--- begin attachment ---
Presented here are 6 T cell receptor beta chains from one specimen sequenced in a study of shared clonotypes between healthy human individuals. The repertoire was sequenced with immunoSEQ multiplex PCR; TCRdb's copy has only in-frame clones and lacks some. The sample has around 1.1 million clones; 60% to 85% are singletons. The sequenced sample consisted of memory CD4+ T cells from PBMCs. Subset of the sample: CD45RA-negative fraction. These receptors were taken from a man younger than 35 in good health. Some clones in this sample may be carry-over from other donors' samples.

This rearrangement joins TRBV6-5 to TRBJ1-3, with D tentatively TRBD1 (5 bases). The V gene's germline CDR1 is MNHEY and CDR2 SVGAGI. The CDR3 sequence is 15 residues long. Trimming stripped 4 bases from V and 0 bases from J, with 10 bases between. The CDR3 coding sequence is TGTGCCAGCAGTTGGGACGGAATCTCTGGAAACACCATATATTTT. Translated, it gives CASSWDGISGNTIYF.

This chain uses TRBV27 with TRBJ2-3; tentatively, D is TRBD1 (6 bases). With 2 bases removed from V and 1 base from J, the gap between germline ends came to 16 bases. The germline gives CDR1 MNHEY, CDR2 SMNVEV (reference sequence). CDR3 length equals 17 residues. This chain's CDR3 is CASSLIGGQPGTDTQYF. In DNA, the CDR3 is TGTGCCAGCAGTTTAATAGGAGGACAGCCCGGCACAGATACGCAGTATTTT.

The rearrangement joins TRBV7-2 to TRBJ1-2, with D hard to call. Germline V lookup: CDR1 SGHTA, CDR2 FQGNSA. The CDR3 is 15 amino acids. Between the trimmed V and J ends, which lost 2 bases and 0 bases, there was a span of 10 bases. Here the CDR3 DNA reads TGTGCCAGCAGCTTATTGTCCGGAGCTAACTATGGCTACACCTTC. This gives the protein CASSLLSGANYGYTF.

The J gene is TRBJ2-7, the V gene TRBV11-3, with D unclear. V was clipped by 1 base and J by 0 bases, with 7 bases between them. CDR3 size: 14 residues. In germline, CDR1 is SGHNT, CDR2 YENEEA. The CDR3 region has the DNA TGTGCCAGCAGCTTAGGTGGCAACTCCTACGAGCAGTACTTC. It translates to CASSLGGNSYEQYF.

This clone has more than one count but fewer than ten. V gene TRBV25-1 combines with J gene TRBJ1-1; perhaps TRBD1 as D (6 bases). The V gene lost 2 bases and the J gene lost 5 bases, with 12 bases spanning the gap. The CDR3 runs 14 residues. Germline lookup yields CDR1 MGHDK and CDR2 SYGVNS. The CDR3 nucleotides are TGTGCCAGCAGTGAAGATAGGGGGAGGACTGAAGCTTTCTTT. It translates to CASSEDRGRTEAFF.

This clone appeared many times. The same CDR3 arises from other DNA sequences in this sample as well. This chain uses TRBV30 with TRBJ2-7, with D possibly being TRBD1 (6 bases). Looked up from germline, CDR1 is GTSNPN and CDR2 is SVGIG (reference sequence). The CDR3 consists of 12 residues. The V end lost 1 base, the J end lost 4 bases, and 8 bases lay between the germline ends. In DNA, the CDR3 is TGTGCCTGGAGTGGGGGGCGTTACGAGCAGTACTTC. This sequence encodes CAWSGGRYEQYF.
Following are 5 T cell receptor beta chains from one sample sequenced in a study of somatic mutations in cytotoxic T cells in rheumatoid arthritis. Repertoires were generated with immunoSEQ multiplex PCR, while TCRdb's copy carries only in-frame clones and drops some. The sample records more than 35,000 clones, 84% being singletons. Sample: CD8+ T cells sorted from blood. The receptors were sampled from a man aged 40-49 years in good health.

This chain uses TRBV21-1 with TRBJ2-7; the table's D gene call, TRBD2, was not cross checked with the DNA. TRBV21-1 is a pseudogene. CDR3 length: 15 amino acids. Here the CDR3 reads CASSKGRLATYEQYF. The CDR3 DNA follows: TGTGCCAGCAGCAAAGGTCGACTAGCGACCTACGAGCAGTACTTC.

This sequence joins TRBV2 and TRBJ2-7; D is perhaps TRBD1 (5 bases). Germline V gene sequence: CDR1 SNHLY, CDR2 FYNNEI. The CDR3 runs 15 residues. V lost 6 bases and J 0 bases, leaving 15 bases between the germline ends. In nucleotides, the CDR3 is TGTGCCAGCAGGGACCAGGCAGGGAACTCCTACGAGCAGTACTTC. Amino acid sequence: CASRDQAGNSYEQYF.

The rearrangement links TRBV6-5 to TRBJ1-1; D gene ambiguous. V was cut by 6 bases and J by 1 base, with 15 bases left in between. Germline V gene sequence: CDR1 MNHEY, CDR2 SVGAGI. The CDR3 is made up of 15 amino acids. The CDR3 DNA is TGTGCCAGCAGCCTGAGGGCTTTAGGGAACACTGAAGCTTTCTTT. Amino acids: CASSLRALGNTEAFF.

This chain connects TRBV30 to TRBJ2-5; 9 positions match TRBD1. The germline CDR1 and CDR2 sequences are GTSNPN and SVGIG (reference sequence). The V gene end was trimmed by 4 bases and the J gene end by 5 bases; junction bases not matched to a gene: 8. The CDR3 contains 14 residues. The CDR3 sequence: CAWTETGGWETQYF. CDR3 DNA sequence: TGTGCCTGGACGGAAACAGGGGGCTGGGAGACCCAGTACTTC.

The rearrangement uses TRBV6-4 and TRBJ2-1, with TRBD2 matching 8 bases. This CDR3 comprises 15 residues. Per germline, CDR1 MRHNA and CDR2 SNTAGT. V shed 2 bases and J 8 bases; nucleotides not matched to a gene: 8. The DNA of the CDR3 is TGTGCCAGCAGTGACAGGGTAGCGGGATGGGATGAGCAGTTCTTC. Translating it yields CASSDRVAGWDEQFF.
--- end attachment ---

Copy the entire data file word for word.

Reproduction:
Presented here are 6 T cell receptor beta chains from one specimen sequenced in a study of shared clonotypes between healthy human individuals. The repertoire was sequenced with immunoSEQ multiplex PCR; TCRdb's copy has only in-frame clones and lacks some. The sample has around 1.1 million clones; 60% to 85% are singletons. The sequenced sample consisted of memory CD4+ T cells from PBMCs. Subset of the sample: CD45RA-negative fraction. These receptors were taken from a man younger than 35 in good health. Some clones in this sample may be carry-over from other donors' samples.

This rearrangement joins TRBV6-5 to TRBJ1-3, with D tentatively TRBD1 (5 bases). The V gene's germline CDR1 is MNHEY and CDR2 SVGAGI. The CDR3 sequence is 15 residues long. Trimming stripped 4 bases from V and 0 bases from J, with 10 bases between. The CDR3 coding sequence is TGTGCCAGCAGTTGGGACGGAATCTCTGGAAACACCATATATTTT. Translated, it gives CASSWDGISGNTIYF.

This chain uses TRBV27 with TRBJ2-3; tentatively, D is TRBD1 (6 bases). With 2 bases removed from V and 1 base from J, the gap between germline ends came to 16 bases. The germline gives CDR1 MNHEY, CDR2 SMNVEV (reference sequence). CDR3 length equals 17 residues. This chain's CDR3 is CASSLIGGQPGTDTQYF. In DNA, the CDR3 is TGTGCCAGCAGTTTAATAGGAGGACAGCCCGGCACAGATACGCAGTATTTT.

The rearrangement joins TRBV7-2 to TRBJ1-2, with D hard to call. Germline V lookup: CDR1 SGHTA, CDR2 FQGNSA. The CDR3 is 15 amino acids. Between the trimmed V and J ends, which lost 2 bases and 0 bases, there was a span of 10 bases. Here the CDR3 DNA reads TGTGCCAGCAGCTTATTGTCCGGAGCTAACTATGGCTACACCTTC. This gives the protein CASSLLSGANYGYTF.

The J gene is TRBJ2-7, the V gene TRBV11-3, with D unclear. V was clipped by 1 base and J by 0 bases, with 7 bases between them. CDR3 size: 14 residues. In germline, CDR1 is SGHNT, CDR2 YENEEA. The CDR3 region has the DNA TGTGCCAGCAGCTTAGGTGGCAACTCCTACGAGCAGTACTTC. It translates to CASSLGGNSYEQYF.

This clone has more than one count but fewer than ten. V gene TRBV25-1 combines with J gene TRBJ1-1; perhaps TRBD1 as D (6 bases). The V gene lost 2 bases and the J gene lost 5 bases, with 12 bases spanning the gap. The CDR3 runs 14 residues. Germline lookup yields CDR1 MGHDK and CDR2 SYGVNS. The CDR3 nucleotides are TGTGCCAGCAGTGAAGATAGGGGGAGGACTGAAGCTTTCTTT. It translates to CASSEDRGRTEAFF.

This clone appeared many times. The same CDR3 arises from other DNA sequences in this sample as well. This chain uses TRBV30 with TRBJ2-7, with D possibly being TRBD1 (6 bases). Looked up from germline, CDR1 is GTSNPN and CDR2 is SVGIG (reference sequence). The CDR3 consists of 12 residues. The V end lost 1 base, the J end lost 4 bases, and 8 bases lay between the germline ends. In DNA, the CDR3 is TGTGCCTGGAGTGGGGGGCGTTACGAGCAGTACTTC. This sequence encodes CAWSGGRYEQYF.
Following are 5 T cell receptor beta chains from one sample sequenced in a study of somatic mutations in cytotoxic T cells in rheumatoid arthritis. Repertoires were generated with immunoSEQ multiplex PCR, while TCRdb's copy carries only in-frame clones and drops some. The sample records more than 35,000 clones, 84% being singletons. Sample: CD8+ T cells sorted from blood. The receptors were sampled from a man aged 40-49 years in good health.

This chain uses TRBV21-1 with TRBJ2-7; the table's D gene call, TRBD2, was not cross checked with the DNA. TRBV21-1 is a pseudogene. CDR3 length: 15 amino acids. Here the CDR3 reads CASSKGRLATYEQYF. The CDR3 DNA follows: TGTGCCAGCAGCAAAGGTCGACTAGCGACCTACGAGCAGTACTTC.

This sequence joins TRBV2 and TRBJ2-7; D is perhaps TRBD1 (5 bases). Germline V gene sequence: CDR1 SNHLY, CDR2 FYNNEI. The CDR3 runs 15 residues. V lost 6 bases and J 0 bases, leaving 15 bases between the germline ends. In nucleotides, the CDR3 is TGTGCCAGCAGGGACCAGGCAGGGAACTCCTACGAGCAGTACTTC. Amino acid sequence: CASRDQAGNSYEQYF.

The rearrangement links TRBV6-5 to TRBJ1-1; D gene ambiguous. V was cut by 6 bases and J by 1 base, with 15 bases left in between. Germline V gene sequence: CDR1 MNHEY, CDR2 SVGAGI. The CDR3 is made up of 15 amino acids. The CDR3 DNA is TGTGCCAGCAGCCTGAGGGCTTTAGGGAACACTGAAGCTTTCTTT. Amino acids: CASSLRALGNTEAFF.

This chain connects TRBV30 to TRBJ2-5; 9 positions match TRBD1. The germline CDR1 and CDR2 sequences are GTSNPN and SVGIG (reference sequence). The V gene end was trimmed by 4 bases and the J gene end by 5 bases; junction bases not matched to a gene: 8. The CDR3 contains 14 residues. The CDR3 sequence: CAWTETGGWETQYF. CDR3 DNA sequence: TGTGCCTGGACGGAAACAGGGGGCTGGGAGACCCAGTACTTC.

The rearrangement uses TRBV6-4 and TRBJ2-1, with TRBD2 matching 8 bases. This CDR3 comprises 15 residues. Per germline, CDR1 MRHNA and CDR2 SNTAGT. V shed 2 bases and J 8 bases; nucleotides not matched to a gene: 8. The DNA of the CDR3 is TGTGCCAGCAGTGACAGGGTAGCGGGATGGGATGAGCAGTTCTTC. Translating it yields CASSDRVAGWDEQFF.